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VIDEO: Ukrainian Mechanized Brigade Fires Artillery In Nighttime Operation Against Russians

Brigade named after Prince Constantine of Ostroh traces its history at least to World War II.

Soldiers in Ukraine’s 30th Separate Mechanized Brigade opened fire with artillery on Russian positions at night to “greet” the invading forces “warmly,” as they put it.

The exact location where the images shared by the brigade were filmed was not revealed, but the 30th Separate Mechanized Brigade is reportedly operating in the contested Donetsk region, in eastern Ukraine, and is headquartered in the city of Novohrad-Volynskyi in the country’s north.

Russian President Vladimir Putin said in late February that he would recognize Donetsk and Luhansk, also in eastern Ukraine, as independent states and that he would send what he called “peacekeeping forces” to them. The move foreshadowed Russia’s full-scale military invasion, which Putin calls a “special military operation” that began on Feb. 24 and has since become the largest armed conflict in Europe since World War II.

The 30th Separate Mechanized Brigade said in a March 15 statement accompanying the video that it was looking forward to reading about “the enemy’s losses” in reports the following day. It signed off in Ukrainian with the increasingly recognizable slogan “Slava Ukraini!” (“Glory to Ukraine!”).

“Soldiers of the 30th Separate Mechanize Brigade, named after Prince Constantine of Ostroh, do not give the Russian invaders any chance to survive,” the statement said. “These uninvited guests stopped for a night’s rest, so our artillerymen greeted them warmly.”

The 30th Mechanized Brigade can trace its history at least to World War II, when it initially served as a Soviet cavalry unit before being converted into a mechanized division in 1945. It officially became part of the Ukrainian military in 1991, when the Soviet Union collapsed.

The brigade ditched all its Soviet decorations and references in 2015. In 2018, by presidential decree under the government of Petro Poroshenk, it was given a new honorific title, “Prince Constantine of Ostroh,” in reference to Konstanty Ostrogski, a military leader and Lithuanian prince who took part in military campaigns against Tatars and the Grand Duchy of Moscow at the end of the 15th century.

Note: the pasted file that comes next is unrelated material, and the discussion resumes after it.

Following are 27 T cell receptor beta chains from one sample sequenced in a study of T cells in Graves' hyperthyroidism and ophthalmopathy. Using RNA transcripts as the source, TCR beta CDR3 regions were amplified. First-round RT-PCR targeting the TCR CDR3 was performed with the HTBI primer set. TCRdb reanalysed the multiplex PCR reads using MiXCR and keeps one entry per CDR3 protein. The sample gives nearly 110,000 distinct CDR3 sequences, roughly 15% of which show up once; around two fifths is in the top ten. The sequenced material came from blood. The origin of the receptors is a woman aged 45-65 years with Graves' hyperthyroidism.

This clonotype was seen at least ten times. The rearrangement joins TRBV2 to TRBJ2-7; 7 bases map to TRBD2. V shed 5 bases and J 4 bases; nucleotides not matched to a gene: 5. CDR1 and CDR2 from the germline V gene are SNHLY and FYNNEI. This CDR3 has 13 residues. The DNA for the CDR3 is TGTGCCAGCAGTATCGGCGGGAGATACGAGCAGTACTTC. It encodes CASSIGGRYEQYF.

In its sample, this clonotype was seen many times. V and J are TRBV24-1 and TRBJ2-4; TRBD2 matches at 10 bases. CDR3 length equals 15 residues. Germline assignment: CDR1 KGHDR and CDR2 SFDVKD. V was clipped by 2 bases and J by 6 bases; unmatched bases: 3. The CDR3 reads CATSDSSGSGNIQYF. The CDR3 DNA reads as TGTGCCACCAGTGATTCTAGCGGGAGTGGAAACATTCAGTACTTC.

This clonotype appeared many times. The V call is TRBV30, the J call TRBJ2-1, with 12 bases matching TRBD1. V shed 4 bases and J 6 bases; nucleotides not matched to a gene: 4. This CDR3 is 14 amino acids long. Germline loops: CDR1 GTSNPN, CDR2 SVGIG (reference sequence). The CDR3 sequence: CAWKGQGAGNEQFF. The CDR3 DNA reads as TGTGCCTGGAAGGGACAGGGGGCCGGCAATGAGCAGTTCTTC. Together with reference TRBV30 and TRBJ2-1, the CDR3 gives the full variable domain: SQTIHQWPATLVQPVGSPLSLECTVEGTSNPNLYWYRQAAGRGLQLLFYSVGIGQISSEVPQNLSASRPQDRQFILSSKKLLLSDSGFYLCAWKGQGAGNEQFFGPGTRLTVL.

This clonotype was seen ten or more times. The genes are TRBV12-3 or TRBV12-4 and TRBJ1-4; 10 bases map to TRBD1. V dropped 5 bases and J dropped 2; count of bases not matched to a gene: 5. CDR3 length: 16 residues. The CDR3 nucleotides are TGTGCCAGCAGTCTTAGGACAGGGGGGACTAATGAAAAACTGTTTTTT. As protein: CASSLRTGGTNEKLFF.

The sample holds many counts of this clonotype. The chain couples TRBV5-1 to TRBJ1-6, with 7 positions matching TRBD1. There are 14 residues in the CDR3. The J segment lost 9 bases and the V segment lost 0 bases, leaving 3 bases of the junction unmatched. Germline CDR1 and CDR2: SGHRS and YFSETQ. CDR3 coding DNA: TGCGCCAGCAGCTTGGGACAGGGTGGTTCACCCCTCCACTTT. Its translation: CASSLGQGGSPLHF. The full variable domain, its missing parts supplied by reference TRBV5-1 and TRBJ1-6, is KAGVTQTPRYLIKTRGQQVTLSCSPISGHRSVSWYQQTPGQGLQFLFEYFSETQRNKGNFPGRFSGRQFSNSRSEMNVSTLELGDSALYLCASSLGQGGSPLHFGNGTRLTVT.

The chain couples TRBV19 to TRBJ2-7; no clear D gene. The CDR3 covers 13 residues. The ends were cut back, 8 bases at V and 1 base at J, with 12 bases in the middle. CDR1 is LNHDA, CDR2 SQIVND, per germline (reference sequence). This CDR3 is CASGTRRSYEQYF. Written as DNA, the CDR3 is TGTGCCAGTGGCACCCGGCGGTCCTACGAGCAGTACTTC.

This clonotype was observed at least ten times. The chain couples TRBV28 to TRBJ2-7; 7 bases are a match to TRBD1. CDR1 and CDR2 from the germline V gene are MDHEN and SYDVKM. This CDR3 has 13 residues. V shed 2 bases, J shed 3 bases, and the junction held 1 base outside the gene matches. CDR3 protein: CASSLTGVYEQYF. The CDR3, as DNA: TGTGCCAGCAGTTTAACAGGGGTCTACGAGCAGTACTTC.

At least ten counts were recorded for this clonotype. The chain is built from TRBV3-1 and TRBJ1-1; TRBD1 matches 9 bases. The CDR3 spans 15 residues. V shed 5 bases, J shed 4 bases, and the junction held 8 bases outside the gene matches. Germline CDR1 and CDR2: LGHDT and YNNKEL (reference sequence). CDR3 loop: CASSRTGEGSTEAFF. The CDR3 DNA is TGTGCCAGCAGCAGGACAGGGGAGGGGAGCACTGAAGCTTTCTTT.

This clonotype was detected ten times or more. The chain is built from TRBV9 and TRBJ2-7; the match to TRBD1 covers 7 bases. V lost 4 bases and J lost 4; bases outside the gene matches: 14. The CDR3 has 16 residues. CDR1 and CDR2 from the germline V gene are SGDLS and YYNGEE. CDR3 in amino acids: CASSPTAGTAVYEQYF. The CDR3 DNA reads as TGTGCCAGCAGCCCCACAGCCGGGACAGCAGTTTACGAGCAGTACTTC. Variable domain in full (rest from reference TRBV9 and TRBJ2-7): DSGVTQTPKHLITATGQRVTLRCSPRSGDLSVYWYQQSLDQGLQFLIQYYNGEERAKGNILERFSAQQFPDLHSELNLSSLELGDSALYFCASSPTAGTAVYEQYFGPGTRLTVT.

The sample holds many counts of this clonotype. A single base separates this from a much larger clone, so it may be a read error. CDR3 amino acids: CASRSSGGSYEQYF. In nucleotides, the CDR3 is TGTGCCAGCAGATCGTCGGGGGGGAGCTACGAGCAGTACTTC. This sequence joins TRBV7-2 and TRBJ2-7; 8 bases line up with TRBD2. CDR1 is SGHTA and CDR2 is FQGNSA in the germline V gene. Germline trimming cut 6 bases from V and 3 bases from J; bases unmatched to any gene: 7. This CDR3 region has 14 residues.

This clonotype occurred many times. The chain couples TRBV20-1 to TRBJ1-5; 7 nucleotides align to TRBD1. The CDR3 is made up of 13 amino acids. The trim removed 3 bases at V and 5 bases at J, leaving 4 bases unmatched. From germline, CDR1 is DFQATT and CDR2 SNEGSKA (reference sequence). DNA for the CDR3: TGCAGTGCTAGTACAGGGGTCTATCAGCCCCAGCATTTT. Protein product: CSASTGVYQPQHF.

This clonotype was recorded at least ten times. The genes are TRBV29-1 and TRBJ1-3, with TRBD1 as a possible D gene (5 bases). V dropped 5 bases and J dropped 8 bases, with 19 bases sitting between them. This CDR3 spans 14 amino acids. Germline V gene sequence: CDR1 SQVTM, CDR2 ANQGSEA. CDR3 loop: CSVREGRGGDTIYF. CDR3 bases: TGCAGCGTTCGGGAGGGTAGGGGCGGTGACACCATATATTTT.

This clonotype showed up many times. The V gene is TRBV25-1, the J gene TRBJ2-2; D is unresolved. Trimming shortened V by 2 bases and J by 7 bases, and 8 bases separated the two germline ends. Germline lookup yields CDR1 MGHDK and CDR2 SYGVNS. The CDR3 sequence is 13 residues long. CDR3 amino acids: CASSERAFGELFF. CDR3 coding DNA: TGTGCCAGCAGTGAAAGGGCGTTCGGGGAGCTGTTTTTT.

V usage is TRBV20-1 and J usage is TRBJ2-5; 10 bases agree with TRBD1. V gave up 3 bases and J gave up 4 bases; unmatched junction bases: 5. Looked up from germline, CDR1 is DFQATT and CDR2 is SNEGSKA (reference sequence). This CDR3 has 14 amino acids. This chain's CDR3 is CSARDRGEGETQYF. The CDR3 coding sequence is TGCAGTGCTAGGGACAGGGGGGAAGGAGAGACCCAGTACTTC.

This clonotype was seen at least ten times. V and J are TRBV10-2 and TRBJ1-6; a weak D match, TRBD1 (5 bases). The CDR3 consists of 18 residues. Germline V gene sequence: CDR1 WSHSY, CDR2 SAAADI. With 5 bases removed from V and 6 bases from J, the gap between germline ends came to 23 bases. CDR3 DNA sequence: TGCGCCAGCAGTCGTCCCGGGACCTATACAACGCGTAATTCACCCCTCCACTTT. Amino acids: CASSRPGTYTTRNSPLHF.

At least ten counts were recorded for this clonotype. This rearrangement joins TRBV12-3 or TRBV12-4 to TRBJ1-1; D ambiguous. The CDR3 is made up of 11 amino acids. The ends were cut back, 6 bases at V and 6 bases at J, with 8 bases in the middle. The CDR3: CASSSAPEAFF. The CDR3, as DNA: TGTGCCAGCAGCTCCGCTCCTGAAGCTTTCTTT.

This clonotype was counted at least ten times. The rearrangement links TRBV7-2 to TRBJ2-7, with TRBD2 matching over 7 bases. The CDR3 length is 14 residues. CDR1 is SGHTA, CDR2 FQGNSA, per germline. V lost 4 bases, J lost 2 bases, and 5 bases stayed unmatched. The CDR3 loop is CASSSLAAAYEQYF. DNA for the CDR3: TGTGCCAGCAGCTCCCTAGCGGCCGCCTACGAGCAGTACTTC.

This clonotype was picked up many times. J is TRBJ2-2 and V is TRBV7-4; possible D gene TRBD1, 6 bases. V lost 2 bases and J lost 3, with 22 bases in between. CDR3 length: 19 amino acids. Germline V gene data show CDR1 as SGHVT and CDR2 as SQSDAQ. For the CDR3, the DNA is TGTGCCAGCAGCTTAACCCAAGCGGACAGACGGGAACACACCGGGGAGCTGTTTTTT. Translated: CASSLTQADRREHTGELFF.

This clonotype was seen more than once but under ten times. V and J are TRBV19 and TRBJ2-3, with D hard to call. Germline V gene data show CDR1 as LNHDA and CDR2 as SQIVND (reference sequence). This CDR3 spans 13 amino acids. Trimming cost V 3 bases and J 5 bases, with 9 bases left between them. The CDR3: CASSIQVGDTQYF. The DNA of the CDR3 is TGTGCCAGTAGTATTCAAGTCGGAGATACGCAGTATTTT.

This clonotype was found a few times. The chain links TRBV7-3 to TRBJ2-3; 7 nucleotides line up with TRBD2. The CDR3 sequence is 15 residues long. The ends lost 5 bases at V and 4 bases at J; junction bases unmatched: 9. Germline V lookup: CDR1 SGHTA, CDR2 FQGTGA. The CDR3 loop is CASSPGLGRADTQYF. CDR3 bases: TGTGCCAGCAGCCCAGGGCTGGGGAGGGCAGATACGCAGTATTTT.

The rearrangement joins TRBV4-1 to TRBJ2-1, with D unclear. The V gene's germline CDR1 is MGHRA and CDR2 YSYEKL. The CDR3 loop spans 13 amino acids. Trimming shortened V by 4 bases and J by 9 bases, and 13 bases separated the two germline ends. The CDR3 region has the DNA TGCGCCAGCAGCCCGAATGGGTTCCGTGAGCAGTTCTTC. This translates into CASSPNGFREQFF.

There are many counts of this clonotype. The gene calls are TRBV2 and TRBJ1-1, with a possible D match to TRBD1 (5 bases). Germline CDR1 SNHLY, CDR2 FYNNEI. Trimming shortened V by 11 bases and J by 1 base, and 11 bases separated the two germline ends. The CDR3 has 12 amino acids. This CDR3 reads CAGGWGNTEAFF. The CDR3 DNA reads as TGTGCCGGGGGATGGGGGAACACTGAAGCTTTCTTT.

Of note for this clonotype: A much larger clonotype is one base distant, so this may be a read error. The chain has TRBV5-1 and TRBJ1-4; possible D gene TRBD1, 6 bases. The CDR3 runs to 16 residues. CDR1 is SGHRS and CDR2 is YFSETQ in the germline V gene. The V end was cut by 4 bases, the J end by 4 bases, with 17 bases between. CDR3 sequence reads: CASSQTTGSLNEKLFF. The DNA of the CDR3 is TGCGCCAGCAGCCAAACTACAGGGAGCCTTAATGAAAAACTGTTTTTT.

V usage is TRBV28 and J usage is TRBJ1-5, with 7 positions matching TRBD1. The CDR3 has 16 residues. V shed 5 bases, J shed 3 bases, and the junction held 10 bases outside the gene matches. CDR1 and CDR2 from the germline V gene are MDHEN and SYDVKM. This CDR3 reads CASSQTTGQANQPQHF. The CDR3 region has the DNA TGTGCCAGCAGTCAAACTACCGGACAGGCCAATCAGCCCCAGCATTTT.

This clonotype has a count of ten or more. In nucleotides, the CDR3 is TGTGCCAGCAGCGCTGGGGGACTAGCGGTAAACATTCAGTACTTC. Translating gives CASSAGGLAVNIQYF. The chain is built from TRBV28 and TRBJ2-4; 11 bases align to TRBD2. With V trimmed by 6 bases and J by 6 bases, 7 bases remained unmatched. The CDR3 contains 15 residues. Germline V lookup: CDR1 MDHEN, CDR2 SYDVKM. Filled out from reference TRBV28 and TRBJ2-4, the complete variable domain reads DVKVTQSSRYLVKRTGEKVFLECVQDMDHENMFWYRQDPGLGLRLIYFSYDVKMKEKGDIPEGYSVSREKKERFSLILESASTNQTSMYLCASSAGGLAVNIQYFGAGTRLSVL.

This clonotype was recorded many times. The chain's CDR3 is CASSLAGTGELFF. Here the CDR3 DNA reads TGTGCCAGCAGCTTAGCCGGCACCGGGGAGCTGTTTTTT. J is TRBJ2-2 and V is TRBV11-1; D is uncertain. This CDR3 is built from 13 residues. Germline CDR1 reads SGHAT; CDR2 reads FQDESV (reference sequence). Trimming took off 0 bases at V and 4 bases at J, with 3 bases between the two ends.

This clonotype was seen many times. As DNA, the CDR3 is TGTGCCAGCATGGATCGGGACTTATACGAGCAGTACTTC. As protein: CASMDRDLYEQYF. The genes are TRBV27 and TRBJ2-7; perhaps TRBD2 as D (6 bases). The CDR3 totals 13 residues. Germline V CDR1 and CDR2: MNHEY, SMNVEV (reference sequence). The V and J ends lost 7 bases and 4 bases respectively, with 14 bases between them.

He went on to take part in other victorious military campaigns against Russia.

Firefighters work to extinguish a fire at a residential apartment building after it was hit by a Russian attack in the early hours of the morning in the Sviatoshynskyi District on March 15, 2022, in Kyiv, Ukraine. Russian forces continue to attempt to encircle the Ukrainian capital, although they have faced stiff resistance and logistical challenges since launching a large-scale invasion of Ukraine last month. Russian troops are advancing from the northwest and northeast of the city. (Chris McGrath/Getty Images)

Ukrainian gains on the battlefield come as U.S. President Joseph R. Biden Jr. on Wednesday offered details on how an additional $800 million in U.S. aid to Ukraine would be spent, CNBC and other news media reported,

The money will help pay for 800 anti-aircraft systems to combat attacks of Russian warplanes, 9,000 anti-armor systems, 7,000 weapons, including 100 grenade launchers, 5,000 rifles, 1,000 pistols, 400 machine guns and 400 shotguns. Twenty million rounds of ammunition for artillery are also part of the aid package.

“The world is united in our support for Ukraine and our determination to make [Russia’s President Vladimir Putin] pay a very heavy price,” Biden said from the White House. “America is leading this effort, together with our allies and partners, providing enormous levels of security and humanitarian assistance that we’re adding to today, and we’re going to continue to do more in the days and weeks ahead.”

Edited by Richard Pretorius and Kristen Butler

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